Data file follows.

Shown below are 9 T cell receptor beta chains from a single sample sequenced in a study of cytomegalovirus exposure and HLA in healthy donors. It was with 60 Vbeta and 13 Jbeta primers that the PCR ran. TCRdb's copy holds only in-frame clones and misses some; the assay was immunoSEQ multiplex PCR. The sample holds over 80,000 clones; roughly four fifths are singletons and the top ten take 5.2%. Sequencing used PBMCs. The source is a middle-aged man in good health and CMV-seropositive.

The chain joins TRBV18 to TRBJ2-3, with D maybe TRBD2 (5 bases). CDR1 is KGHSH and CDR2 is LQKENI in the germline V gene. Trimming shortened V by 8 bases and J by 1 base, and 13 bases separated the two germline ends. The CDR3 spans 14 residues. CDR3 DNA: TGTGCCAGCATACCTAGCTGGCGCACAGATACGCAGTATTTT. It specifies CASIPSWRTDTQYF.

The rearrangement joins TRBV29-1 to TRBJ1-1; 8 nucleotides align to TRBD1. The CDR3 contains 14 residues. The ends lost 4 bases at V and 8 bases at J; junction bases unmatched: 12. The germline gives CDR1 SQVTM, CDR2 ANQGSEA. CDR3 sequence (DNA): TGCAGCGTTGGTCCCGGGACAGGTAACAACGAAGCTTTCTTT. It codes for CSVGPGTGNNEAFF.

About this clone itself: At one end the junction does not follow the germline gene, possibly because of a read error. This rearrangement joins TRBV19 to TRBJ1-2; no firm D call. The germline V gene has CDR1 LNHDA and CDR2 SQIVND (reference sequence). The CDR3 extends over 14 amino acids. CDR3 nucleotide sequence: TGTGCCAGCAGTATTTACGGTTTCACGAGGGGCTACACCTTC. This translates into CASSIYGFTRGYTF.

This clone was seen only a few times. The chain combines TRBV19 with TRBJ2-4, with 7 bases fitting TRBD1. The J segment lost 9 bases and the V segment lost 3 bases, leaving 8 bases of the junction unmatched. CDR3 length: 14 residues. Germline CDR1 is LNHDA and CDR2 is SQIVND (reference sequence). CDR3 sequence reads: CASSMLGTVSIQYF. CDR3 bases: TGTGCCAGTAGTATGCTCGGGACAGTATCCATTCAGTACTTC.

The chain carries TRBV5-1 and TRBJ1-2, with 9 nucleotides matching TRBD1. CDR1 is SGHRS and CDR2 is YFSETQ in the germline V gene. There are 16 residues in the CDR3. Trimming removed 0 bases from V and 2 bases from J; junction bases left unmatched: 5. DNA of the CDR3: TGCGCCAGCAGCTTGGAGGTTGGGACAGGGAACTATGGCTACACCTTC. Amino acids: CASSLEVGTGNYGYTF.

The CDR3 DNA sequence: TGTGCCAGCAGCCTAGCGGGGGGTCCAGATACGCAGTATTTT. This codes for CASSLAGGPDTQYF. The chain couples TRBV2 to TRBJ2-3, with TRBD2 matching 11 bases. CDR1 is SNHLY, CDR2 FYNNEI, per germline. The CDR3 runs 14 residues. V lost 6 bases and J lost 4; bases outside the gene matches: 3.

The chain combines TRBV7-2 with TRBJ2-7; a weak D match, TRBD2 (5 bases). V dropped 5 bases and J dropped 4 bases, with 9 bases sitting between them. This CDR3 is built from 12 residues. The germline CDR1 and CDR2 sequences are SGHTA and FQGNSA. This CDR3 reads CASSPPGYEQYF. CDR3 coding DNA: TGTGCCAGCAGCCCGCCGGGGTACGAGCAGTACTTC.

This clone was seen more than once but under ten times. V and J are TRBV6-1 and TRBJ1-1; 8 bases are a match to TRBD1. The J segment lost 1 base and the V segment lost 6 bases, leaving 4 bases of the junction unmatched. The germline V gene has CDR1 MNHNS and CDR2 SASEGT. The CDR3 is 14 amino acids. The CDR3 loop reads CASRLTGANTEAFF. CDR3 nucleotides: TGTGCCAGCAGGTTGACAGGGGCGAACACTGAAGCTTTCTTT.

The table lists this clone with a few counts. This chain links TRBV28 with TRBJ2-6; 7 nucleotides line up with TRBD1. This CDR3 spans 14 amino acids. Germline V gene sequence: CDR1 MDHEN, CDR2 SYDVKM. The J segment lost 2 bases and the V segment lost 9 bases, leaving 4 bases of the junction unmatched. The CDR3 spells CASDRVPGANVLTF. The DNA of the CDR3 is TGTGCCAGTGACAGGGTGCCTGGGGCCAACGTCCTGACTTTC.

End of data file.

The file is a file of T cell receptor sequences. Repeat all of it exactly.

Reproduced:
Shown below are 9 T cell receptor beta chains from a single sample sequenced in a study of cytomegalovirus exposure and HLA in healthy donors. It was with 60 Vbeta and 13 Jbeta primers that the PCR ran. TCRdb's copy holds only in-frame clones and misses some; the assay was immunoSEQ multiplex PCR. The sample holds over 80,000 clones; roughly four fifths are singletons and the top ten take 5.2%. Sequencing used PBMCs. The source is a middle-aged man in good health and CMV-seropositive.

The chain joins TRBV18 to TRBJ2-3, with D maybe TRBD2 (5 bases). CDR1 is KGHSH and CDR2 is LQKENI in the germline V gene. Trimming shortened V by 8 bases and J by 1 base, and 13 bases separated the two germline ends. The CDR3 spans 14 residues. CDR3 DNA: TGTGCCAGCATACCTAGCTGGCGCACAGATACGCAGTATTTT. It specifies CASIPSWRTDTQYF.

The rearrangement joins TRBV29-1 to TRBJ1-1; 8 nucleotides align to TRBD1. The CDR3 contains 14 residues. The ends lost 4 bases at V and 8 bases at J; junction bases unmatched: 12. The germline gives CDR1 SQVTM, CDR2 ANQGSEA. CDR3 sequence (DNA): TGCAGCGTTGGTCCCGGGACAGGTAACAACGAAGCTTTCTTT. It codes for CSVGPGTGNNEAFF.

About this clone itself: At one end the junction does not follow the germline gene, possibly because of a read error. This rearrangement joins TRBV19 to TRBJ1-2; no firm D call. The germline V gene has CDR1 LNHDA and CDR2 SQIVND (reference sequence). The CDR3 extends over 14 amino acids. CDR3 nucleotide sequence: TGTGCCAGCAGTATTTACGGTTTCACGAGGGGCTACACCTTC. This translates into CASSIYGFTRGYTF.

This clone was seen only a few times. The chain combines TRBV19 with TRBJ2-4, with 7 bases fitting TRBD1. The J segment lost 9 bases and the V segment lost 3 bases, leaving 8 bases of the junction unmatched. CDR3 length: 14 residues. Germline CDR1 is LNHDA and CDR2 is SQIVND (reference sequence). CDR3 sequence reads: CASSMLGTVSIQYF. CDR3 bases: TGTGCCAGTAGTATGCTCGGGACAGTATCCATTCAGTACTTC.

The chain carries TRBV5-1 and TRBJ1-2, with 9 nucleotides matching TRBD1. CDR1 is SGHRS and CDR2 is YFSETQ in the germline V gene. There are 16 residues in the CDR3. Trimming removed 0 bases from V and 2 bases from J; junction bases left unmatched: 5. DNA of the CDR3: TGCGCCAGCAGCTTGGAGGTTGGGACAGGGAACTATGGCTACACCTTC. Amino acids: CASSLEVGTGNYGYTF.

The CDR3 DNA sequence: TGTGCCAGCAGCCTAGCGGGGGGTCCAGATACGCAGTATTTT. This codes for CASSLAGGPDTQYF. The chain couples TRBV2 to TRBJ2-3, with TRBD2 matching 11 bases. CDR1 is SNHLY, CDR2 FYNNEI, per germline. The CDR3 runs 14 residues. V lost 6 bases and J lost 4; bases outside the gene matches: 3.

The chain combines TRBV7-2 with TRBJ2-7; a weak D match, TRBD2 (5 bases). V dropped 5 bases and J dropped 4 bases, with 9 bases sitting between them. This CDR3 is built from 12 residues. The germline CDR1 and CDR2 sequences are SGHTA and FQGNSA. This CDR3 reads CASSPPGYEQYF. CDR3 coding DNA: TGTGCCAGCAGCCCGCCGGGGTACGAGCAGTACTTC.

This clone was seen more than once but under ten times. V and J are TRBV6-1 and TRBJ1-1; 8 bases are a match to TRBD1. The J segment lost 1 base and the V segment lost 6 bases, leaving 4 bases of the junction unmatched. The germline V gene has CDR1 MNHNS and CDR2 SASEGT. The CDR3 is 14 amino acids. The CDR3 loop reads CASRLTGANTEAFF. CDR3 nucleotides: TGTGCCAGCAGGTTGACAGGGGCGAACACTGAAGCTTTCTTT.

The table lists this clone with a few counts. This chain links TRBV28 with TRBJ2-6; 7 nucleotides line up with TRBD1. This CDR3 spans 14 amino acids. Germline V gene sequence: CDR1 MDHEN, CDR2 SYDVKM. The J segment lost 2 bases and the V segment lost 9 bases, leaving 4 bases of the junction unmatched. The CDR3 spells CASDRVPGANVLTF. The DNA of the CDR3 is TGTGCCAGTGACAGGGTGCCTGGGGCCAACGTCCTGACTTTC.